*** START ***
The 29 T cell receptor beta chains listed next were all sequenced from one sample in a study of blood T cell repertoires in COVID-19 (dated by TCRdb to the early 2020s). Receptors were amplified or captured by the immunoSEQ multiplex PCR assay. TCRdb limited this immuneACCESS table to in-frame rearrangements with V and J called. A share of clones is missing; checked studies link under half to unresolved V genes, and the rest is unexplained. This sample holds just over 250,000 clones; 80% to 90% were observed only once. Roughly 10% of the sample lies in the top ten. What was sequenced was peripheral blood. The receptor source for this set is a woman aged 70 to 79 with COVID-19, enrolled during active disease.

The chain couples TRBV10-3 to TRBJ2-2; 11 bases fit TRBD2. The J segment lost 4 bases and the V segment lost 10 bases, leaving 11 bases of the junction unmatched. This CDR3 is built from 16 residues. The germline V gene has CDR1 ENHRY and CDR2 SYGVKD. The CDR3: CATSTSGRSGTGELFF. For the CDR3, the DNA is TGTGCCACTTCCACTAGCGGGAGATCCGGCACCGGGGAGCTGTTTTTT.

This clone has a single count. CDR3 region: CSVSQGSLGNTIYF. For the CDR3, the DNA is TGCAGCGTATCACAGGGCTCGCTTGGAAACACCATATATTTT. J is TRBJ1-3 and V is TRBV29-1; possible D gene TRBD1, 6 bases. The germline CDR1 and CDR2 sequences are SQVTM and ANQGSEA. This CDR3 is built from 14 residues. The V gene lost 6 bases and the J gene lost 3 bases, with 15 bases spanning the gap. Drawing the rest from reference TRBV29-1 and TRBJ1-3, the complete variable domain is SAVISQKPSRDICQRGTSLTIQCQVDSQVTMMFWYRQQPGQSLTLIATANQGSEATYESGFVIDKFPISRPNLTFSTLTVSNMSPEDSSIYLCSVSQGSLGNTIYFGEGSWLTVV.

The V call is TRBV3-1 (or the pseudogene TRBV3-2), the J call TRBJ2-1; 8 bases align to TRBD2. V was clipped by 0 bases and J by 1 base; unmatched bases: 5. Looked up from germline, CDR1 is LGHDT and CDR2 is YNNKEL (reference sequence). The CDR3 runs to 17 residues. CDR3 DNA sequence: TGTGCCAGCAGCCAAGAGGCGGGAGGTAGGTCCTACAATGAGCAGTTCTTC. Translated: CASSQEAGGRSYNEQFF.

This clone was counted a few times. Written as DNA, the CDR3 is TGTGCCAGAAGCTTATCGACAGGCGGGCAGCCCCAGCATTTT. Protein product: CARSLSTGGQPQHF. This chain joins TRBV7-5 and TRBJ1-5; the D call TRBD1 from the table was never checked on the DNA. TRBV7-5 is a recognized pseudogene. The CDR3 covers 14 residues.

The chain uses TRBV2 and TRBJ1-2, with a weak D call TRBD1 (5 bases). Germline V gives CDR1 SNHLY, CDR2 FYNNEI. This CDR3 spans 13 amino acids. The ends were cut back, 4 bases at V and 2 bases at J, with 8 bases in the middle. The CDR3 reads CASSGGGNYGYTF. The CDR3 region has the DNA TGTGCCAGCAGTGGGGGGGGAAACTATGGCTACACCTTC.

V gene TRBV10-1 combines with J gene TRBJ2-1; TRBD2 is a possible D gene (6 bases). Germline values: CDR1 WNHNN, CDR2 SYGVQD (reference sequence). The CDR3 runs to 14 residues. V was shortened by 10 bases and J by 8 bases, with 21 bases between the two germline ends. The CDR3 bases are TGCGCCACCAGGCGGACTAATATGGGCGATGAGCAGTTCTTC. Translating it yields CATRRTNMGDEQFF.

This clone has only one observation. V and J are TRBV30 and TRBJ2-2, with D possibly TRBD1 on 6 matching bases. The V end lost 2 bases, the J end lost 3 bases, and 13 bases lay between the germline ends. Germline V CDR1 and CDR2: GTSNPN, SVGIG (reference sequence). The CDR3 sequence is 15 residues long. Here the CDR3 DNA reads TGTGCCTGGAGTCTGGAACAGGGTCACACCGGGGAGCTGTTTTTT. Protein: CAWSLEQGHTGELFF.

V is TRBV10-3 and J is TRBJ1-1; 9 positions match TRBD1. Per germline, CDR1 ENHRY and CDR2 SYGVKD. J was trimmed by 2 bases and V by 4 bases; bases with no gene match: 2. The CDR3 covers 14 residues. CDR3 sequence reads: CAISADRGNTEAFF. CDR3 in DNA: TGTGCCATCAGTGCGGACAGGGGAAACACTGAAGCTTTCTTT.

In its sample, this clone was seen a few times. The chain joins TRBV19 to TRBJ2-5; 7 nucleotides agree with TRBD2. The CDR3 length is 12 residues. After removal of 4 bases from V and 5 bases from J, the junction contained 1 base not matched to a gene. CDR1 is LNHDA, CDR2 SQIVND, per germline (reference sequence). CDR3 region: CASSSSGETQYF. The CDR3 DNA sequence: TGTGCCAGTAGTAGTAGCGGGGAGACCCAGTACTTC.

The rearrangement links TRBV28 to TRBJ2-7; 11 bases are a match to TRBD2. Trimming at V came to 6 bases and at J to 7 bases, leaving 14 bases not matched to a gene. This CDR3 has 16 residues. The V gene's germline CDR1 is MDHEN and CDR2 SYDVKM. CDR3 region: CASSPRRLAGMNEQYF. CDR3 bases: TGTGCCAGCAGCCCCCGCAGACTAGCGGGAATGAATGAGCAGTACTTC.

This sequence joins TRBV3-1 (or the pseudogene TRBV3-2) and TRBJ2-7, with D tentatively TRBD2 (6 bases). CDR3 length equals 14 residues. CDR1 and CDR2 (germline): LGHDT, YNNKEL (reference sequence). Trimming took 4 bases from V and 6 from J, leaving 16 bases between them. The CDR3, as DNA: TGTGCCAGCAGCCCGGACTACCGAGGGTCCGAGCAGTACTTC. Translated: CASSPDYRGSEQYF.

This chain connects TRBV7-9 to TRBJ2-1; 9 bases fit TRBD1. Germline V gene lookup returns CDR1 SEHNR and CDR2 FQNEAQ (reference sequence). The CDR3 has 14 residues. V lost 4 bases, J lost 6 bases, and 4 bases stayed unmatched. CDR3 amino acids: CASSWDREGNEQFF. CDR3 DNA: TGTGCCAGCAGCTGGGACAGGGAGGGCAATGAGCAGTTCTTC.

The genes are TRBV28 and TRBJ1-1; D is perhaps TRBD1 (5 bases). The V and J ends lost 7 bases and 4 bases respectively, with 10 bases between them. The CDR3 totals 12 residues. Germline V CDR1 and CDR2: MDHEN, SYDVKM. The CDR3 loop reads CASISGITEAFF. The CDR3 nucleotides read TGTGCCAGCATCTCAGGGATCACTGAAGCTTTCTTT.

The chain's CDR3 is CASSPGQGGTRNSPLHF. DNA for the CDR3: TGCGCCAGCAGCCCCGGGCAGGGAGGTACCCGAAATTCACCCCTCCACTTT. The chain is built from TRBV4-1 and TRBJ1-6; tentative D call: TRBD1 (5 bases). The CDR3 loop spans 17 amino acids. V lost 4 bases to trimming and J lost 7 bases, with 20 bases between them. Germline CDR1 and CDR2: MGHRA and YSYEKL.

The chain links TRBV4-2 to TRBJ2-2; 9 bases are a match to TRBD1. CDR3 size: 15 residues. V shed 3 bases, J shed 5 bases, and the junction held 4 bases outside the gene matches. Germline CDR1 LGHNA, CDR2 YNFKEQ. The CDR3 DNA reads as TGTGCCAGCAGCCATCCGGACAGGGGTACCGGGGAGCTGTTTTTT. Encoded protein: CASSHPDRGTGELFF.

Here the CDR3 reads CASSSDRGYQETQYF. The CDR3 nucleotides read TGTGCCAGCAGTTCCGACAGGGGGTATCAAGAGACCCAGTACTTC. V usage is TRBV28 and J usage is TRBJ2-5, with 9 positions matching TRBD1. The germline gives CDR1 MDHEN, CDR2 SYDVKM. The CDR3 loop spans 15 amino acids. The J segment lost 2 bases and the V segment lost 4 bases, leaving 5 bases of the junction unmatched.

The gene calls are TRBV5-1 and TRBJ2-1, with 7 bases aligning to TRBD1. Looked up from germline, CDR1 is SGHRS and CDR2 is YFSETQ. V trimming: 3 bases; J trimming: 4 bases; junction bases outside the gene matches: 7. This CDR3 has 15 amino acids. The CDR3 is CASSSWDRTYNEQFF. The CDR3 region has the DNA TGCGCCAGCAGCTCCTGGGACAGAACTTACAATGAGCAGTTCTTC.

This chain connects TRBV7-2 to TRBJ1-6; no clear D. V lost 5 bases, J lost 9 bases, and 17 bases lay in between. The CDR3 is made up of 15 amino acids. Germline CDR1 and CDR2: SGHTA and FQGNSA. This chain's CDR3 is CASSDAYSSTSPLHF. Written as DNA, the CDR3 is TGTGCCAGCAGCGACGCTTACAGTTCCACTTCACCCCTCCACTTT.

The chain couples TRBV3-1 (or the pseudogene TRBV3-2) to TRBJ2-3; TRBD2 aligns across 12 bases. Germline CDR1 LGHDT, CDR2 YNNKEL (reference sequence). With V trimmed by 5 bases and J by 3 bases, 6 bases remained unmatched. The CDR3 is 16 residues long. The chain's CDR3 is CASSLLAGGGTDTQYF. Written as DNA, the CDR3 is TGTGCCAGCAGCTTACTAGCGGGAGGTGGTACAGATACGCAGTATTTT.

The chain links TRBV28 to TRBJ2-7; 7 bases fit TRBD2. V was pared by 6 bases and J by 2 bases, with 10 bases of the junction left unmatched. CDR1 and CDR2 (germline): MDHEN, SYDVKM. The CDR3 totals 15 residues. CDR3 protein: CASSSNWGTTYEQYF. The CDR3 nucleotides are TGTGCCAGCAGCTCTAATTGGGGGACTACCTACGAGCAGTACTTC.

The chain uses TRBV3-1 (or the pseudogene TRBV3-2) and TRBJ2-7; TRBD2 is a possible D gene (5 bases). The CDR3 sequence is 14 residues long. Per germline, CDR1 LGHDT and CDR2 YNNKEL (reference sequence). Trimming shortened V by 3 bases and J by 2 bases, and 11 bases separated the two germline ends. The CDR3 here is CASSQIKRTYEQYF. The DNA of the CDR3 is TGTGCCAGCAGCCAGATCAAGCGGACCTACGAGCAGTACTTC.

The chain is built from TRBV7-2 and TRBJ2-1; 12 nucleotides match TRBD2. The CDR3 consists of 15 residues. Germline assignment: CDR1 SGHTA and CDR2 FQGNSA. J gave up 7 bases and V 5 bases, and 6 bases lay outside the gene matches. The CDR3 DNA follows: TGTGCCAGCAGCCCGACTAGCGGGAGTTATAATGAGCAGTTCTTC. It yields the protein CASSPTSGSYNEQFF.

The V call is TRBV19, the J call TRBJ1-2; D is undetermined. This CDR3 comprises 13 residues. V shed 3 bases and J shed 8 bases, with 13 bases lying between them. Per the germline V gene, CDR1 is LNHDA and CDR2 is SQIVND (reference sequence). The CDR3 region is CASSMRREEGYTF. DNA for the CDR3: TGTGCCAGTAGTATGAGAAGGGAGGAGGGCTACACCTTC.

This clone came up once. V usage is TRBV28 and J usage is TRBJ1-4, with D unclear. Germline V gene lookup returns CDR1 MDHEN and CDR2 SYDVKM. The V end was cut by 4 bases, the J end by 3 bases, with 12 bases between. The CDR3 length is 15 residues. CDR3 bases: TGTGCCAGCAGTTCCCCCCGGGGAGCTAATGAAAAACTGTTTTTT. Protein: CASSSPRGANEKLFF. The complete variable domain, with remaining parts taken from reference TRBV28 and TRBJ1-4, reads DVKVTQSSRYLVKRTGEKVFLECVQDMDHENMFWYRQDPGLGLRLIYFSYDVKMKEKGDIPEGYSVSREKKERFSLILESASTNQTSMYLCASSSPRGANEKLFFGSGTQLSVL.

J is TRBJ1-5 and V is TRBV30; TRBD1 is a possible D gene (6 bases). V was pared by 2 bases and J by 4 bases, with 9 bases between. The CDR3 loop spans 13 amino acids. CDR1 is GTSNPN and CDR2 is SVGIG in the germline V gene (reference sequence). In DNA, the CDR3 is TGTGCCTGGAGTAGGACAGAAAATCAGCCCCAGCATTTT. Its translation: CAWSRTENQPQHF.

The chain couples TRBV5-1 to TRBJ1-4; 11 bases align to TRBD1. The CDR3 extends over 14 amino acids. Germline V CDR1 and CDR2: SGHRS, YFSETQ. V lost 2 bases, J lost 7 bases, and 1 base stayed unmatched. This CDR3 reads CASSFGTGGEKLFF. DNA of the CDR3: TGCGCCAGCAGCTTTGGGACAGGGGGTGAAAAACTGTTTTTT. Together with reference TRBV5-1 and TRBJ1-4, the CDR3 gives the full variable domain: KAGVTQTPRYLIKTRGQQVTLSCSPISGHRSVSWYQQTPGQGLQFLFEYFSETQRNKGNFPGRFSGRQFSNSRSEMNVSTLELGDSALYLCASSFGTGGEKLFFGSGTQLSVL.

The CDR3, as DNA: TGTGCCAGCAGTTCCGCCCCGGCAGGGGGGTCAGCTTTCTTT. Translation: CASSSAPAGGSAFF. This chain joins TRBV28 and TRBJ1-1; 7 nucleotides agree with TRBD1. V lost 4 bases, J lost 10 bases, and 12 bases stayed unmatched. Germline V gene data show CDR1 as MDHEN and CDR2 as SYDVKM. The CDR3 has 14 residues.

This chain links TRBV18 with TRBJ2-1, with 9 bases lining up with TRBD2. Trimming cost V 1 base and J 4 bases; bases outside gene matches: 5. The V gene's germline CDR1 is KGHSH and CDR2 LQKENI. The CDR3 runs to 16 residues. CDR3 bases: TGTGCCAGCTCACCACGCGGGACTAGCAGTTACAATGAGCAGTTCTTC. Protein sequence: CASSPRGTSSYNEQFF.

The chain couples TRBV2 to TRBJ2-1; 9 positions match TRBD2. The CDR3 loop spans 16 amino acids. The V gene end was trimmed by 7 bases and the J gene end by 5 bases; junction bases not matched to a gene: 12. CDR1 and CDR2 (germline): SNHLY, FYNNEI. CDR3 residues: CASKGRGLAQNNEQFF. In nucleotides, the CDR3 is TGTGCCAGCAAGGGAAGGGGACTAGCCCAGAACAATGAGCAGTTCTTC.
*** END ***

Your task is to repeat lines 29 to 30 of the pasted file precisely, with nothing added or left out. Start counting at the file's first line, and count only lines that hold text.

This chain links TRBV18 with TRBJ2-1, with 9 bases lining up with TRBD2. Trimming cost V 1 base and J 4 bases; bases outside gene matches: 5. The V gene's germline CDR1 is KGHSH and CDR2 LQKENI. The CDR3 runs to 16 residues. CDR3 bases: TGTGCCAGCTCACCACGCGGGACTAGCAGTTACAATGAGCAGTTCTTC. Protein sequence: CASSPRGTSSYNEQFF.

The chain couples TRBV2 to TRBJ2-1; 9 positions match TRBD2. The CDR3 loop spans 16 amino acids. The V gene end was trimmed by 7 bases and the J gene end by 5 bases; junction bases not matched to a gene: 12. CDR1 and CDR2 (germline): SNHLY, FYNNEI. CDR3 residues: CASKGRGLAQNNEQFF. In nucleotides, the CDR3 is TGTGCCAGCAAGGGAAGGGGACTAGCCCAGAACAATGAGCAGTTCTTC.